So I took down the stockings and tucked them away. They were a motley crew, anyway. I'm too sentimental to replace old things, so they ranged from an ancient handmade felt one made for me as a child to a store-bought model bought hastily for a new son-in-law.
Now I'm thinking: Good riddance.
I'll dump the candy I had purchased into bowls around the house. I confess I was already pilfering from one bag of dark chocolate.
I'm ready to move onto new traditions and enjoy watching my daughter and her husband start their own.
Less than a year before Lydia's arrival, they bought a home that miraculously is about a 10-minute drive from my own. They are taking to parenthood with love and intelligence, and they are generously including the whole extended family.
Grandparents, great grandparents, aunts, uncles - we all hunger to hold this little one, and we all have been given that chance, over and over.
Years ago, when my daughter was this age, I often took her to my parents' house across town. One day my father held her as she drifted off.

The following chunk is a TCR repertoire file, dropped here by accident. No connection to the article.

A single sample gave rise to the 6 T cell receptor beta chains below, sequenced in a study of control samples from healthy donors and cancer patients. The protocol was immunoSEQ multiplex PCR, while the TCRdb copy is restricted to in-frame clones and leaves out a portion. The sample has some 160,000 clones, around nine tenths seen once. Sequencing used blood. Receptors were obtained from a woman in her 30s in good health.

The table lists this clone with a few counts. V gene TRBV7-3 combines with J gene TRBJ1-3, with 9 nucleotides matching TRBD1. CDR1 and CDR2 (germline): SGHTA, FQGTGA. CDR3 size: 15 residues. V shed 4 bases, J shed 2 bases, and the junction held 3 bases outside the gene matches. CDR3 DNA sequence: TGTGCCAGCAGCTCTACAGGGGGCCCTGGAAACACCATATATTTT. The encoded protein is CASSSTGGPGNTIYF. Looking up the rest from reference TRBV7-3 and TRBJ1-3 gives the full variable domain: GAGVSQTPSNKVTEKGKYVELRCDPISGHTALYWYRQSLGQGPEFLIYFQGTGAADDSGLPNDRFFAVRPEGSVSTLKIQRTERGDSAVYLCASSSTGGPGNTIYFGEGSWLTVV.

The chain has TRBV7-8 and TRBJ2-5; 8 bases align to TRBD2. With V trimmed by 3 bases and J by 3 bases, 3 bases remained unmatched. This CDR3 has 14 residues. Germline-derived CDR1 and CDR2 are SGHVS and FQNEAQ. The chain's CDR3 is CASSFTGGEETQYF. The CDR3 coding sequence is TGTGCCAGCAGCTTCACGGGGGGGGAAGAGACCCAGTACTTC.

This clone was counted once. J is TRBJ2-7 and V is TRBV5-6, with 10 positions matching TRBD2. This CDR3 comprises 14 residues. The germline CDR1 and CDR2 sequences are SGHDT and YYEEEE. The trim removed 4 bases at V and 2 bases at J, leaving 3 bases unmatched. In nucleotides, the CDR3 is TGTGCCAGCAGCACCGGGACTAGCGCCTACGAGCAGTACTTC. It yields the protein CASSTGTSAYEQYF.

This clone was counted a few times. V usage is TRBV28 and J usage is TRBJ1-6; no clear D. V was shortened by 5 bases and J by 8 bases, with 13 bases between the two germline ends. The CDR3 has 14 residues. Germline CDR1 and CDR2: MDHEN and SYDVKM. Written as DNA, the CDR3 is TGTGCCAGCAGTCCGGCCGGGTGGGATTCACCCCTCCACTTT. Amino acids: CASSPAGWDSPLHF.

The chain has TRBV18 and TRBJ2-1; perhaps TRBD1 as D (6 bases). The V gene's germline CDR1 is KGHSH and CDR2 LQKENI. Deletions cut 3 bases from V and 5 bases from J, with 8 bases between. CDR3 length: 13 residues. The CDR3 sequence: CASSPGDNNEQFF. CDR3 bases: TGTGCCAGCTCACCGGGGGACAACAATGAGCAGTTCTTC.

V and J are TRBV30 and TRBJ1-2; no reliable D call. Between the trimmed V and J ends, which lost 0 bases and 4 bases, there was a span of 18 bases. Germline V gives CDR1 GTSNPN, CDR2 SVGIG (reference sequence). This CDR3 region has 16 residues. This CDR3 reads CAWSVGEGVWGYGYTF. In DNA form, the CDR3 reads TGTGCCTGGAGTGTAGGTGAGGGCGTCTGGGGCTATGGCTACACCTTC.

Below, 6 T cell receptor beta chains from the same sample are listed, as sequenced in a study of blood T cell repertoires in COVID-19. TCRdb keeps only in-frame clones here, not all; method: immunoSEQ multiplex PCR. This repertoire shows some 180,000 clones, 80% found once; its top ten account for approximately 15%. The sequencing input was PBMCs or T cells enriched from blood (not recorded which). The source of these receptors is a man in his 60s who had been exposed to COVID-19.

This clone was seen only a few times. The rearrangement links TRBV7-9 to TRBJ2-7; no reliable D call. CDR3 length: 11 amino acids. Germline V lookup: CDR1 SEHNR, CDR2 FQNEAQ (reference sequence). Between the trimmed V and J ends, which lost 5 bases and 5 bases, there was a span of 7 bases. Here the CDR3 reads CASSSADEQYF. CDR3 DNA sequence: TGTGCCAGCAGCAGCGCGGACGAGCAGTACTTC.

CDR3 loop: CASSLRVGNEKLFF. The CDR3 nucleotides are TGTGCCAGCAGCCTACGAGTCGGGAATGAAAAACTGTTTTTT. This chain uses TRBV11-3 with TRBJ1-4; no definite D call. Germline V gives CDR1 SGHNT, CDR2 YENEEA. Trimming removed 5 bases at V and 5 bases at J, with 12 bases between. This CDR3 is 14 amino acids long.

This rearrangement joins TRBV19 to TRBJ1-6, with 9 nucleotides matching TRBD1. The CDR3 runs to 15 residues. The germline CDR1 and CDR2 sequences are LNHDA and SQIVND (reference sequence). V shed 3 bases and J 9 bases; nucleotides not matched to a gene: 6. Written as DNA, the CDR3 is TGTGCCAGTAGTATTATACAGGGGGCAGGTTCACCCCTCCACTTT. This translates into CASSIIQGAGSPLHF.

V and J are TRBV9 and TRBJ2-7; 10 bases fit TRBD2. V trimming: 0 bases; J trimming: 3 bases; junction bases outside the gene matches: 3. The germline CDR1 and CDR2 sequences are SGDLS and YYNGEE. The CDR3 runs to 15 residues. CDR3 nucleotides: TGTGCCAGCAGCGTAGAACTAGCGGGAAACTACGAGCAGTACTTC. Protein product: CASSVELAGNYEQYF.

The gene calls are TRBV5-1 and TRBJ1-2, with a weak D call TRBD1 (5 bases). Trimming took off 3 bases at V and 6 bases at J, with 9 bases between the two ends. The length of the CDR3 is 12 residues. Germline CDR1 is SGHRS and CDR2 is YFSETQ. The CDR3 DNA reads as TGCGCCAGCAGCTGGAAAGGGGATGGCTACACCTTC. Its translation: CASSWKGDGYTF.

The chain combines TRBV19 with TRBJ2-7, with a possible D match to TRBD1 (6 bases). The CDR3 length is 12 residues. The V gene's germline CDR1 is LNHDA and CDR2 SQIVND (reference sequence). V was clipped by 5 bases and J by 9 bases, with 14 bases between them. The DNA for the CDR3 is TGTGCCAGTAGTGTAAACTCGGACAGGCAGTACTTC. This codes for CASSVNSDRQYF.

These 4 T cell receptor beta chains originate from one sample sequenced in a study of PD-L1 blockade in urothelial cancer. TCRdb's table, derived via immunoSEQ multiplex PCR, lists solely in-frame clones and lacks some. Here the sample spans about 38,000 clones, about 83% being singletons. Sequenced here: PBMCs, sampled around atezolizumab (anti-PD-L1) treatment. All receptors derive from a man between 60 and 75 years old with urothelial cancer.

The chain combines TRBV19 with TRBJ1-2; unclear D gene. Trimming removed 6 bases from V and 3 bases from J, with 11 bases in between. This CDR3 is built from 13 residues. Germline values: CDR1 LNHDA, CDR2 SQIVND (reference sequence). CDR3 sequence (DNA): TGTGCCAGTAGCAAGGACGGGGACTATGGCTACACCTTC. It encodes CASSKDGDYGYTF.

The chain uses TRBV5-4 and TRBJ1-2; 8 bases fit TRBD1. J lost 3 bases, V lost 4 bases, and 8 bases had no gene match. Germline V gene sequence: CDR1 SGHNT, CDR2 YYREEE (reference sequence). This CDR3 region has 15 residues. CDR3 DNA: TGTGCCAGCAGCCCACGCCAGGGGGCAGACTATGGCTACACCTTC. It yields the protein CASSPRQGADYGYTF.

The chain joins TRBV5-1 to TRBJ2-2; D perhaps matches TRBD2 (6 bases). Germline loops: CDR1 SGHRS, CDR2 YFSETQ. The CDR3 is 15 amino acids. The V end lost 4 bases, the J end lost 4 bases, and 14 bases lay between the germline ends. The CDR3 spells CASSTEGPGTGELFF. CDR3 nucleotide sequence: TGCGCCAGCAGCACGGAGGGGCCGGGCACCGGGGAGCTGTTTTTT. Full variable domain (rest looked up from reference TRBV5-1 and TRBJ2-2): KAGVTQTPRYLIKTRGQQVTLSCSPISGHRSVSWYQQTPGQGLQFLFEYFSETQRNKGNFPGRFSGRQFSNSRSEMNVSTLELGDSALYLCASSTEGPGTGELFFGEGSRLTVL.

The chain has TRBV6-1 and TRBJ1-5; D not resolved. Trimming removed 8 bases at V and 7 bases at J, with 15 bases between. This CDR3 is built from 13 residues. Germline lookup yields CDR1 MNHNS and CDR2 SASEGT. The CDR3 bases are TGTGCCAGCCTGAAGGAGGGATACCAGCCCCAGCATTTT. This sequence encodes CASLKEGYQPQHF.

With a look of pure happiness on his face, he noted that there is nothing more relaxing than to hold a sleeping baby.
It was a simple remark. But I didn't know much about babies in those days. I think I was working so hard at caring for my first-born that I was failing to appreciate such moments.
Now I consider his observation a lifetime gift.
When I hold a sleeping Lydia, I stare at her beautiful, peaceful face and feel her warmth. My own body relaxes, and I realize how right he was. If there's deeper contentment, I haven't found it yet.
I am recalling that my parents didn't fill stockings after my brother, sister and I grew up. They moved on, and more importantly, they let us move on.
This is the nature of life. The challenge is to recognize each new phase as it comes and accept it with grace and appreciation.
I am a grandmother now. I trust Lydia will enjoy coming to my house, especially for the bowls of candy.
I bet I'll figure out a way to make her squeal with delight.
Friend is editor and publisher of the Daily Mail. She may be reached at 348-5124 or nan...@dailymail.com.